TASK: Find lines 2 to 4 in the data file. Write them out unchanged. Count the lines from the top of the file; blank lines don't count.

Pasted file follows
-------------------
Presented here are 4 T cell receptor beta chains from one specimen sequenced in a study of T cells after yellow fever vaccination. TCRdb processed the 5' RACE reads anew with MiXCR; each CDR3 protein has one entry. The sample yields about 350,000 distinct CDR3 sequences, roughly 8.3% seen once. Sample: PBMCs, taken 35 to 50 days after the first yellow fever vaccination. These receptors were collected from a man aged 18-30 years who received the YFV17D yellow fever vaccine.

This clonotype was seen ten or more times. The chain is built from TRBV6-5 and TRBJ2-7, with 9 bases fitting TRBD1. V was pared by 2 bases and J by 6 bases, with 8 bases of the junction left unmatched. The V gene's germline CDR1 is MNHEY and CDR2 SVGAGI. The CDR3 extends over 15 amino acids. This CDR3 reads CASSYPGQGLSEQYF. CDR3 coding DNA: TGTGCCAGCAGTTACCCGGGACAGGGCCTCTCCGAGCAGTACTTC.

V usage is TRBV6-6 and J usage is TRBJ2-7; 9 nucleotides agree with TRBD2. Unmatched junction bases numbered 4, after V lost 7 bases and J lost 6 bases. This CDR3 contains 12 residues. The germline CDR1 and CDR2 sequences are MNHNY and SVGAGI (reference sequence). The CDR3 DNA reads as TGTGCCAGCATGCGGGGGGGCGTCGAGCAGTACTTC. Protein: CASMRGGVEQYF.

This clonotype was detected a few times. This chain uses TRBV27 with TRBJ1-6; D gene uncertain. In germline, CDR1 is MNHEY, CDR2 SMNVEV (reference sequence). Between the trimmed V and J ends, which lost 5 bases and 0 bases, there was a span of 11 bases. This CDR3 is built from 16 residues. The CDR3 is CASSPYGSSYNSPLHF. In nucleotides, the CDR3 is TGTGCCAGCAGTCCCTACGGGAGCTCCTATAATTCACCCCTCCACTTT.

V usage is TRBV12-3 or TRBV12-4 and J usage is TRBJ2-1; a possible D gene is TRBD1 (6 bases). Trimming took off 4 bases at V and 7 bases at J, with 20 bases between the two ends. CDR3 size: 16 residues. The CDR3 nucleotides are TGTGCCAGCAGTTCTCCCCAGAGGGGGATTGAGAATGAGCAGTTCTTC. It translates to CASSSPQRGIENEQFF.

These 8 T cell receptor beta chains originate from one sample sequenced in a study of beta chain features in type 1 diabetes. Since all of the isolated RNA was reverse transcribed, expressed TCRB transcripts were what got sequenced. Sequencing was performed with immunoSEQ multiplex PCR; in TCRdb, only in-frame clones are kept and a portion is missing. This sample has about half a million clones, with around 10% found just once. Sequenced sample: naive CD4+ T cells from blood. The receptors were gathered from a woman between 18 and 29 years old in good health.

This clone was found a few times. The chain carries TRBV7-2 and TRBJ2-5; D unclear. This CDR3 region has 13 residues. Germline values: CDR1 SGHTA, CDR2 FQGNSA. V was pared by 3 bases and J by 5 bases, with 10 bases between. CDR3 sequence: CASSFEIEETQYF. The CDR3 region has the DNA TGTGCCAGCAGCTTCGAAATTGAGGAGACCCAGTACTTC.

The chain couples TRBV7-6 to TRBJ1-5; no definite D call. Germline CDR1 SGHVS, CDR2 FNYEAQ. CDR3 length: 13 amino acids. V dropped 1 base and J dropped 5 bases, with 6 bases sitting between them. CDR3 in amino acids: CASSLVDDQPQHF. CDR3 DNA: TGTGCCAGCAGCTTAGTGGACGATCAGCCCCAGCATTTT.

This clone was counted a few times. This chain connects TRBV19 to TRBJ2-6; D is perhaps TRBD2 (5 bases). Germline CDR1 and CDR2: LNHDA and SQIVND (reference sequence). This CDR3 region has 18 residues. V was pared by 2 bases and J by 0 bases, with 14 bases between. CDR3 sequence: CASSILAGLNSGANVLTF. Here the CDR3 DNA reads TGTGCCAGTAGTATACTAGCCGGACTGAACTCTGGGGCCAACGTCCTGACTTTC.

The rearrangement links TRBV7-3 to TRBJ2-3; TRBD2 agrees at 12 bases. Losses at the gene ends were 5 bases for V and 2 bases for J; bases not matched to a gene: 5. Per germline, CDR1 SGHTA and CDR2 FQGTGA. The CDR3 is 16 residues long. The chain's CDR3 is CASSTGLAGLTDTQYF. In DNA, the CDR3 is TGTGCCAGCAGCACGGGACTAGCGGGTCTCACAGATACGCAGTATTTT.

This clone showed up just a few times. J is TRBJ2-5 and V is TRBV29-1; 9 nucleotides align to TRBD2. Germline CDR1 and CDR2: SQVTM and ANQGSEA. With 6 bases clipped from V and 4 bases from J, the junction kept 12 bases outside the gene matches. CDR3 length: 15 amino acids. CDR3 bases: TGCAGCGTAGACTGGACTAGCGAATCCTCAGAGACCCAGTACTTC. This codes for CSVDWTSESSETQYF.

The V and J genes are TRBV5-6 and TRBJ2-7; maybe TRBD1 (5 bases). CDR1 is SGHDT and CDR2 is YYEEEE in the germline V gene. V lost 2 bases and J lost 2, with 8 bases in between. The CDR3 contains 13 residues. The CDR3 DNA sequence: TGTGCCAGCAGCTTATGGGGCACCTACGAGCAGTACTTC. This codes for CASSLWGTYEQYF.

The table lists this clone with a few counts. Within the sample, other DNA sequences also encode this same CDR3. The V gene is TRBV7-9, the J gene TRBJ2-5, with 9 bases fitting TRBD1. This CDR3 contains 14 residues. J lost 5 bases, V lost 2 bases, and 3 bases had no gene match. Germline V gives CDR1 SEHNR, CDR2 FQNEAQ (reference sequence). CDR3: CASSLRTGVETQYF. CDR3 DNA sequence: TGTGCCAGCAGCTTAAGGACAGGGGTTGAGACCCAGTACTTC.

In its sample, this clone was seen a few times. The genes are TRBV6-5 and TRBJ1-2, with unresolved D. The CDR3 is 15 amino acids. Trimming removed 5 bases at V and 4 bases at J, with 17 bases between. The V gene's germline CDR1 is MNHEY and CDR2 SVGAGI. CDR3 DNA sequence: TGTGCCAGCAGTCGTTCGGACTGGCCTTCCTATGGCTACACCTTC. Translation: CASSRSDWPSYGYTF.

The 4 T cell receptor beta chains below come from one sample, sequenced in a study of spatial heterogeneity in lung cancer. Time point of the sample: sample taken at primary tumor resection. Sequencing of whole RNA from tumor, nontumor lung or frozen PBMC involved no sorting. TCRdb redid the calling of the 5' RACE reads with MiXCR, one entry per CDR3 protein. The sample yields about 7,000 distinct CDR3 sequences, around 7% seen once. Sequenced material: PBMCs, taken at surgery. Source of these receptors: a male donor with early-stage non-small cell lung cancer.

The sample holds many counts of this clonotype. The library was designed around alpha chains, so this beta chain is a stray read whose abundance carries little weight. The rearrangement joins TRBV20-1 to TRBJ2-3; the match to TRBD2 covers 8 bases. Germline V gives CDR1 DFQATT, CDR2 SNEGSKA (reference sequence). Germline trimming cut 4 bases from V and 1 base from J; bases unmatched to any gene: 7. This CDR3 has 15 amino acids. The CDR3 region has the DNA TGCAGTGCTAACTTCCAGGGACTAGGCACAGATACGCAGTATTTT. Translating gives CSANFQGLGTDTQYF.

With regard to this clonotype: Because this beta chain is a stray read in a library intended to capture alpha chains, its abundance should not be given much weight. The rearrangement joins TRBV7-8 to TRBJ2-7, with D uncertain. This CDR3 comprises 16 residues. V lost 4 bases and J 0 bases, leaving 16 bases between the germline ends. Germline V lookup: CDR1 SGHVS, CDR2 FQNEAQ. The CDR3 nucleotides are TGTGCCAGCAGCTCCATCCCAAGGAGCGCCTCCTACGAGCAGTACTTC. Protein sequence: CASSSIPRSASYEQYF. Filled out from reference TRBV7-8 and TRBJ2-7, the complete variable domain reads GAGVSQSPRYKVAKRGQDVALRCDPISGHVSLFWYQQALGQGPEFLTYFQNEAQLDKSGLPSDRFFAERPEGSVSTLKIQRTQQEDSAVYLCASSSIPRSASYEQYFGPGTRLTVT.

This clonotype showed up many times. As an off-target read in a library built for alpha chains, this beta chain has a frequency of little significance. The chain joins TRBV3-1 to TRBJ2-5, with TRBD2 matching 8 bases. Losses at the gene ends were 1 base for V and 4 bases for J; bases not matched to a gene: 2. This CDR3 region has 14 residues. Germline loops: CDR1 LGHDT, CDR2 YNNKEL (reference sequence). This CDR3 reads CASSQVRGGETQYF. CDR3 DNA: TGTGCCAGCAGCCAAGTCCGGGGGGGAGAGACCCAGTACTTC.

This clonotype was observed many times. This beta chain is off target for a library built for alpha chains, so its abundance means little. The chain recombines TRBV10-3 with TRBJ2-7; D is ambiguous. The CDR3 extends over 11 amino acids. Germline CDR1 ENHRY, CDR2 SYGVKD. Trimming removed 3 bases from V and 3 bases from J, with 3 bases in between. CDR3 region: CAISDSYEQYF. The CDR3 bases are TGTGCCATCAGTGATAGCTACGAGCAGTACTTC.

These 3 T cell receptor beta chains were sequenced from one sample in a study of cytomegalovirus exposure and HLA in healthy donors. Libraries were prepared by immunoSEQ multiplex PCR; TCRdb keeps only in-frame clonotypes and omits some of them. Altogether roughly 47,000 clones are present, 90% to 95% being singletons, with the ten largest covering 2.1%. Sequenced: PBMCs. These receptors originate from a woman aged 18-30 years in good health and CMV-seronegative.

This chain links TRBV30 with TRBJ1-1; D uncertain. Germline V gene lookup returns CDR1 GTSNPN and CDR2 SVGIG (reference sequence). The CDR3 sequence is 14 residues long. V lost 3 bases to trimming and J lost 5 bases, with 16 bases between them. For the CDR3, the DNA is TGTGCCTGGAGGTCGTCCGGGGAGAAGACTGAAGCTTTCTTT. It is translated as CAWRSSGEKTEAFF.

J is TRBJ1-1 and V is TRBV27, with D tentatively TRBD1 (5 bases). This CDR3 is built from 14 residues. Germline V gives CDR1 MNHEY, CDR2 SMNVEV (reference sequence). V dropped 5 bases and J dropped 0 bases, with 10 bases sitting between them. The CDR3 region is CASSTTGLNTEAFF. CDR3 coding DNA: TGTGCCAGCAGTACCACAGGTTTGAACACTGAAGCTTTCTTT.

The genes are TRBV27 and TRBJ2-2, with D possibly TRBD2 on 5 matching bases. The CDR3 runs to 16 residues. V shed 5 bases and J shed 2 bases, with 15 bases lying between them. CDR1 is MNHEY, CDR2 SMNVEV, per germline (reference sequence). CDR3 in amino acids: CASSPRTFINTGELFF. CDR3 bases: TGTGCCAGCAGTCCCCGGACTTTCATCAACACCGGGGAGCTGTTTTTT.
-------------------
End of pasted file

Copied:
This clonotype was seen ten or more times. The chain is built from TRBV6-5 and TRBJ2-7, with 9 bases fitting TRBD1. V was pared by 2 bases and J by 6 bases, with 8 bases of the junction left unmatched. The V gene's germline CDR1 is MNHEY and CDR2 SVGAGI. The CDR3 extends over 15 amino acids. This CDR3 reads CASSYPGQGLSEQYF. CDR3 coding DNA: TGTGCCAGCAGTTACCCGGGACAGGGCCTCTCCGAGCAGTACTTC.

V usage is TRBV6-6 and J usage is TRBJ2-7; 9 nucleotides agree with TRBD2. Unmatched junction bases numbered 4, after V lost 7 bases and J lost 6 bases. This CDR3 contains 12 residues. The germline CDR1 and CDR2 sequences are MNHNY and SVGAGI (reference sequence). The CDR3 DNA reads as TGTGCCAGCATGCGGGGGGGCGTCGAGCAGTACTTC. Protein: CASMRGGVEQYF.

This clonotype was detected a few times. This chain uses TRBV27 with TRBJ1-6; D gene uncertain. In germline, CDR1 is MNHEY, CDR2 SMNVEV (reference sequence). Between the trimmed V and J ends, which lost 5 bases and 0 bases, there was a span of 11 bases. This CDR3 is built from 16 residues. The CDR3 is CASSPYGSSYNSPLHF. In nucleotides, the CDR3 is TGTGCCAGCAGTCCCTACGGGAGCTCCTATAATTCACCCCTCCACTTT.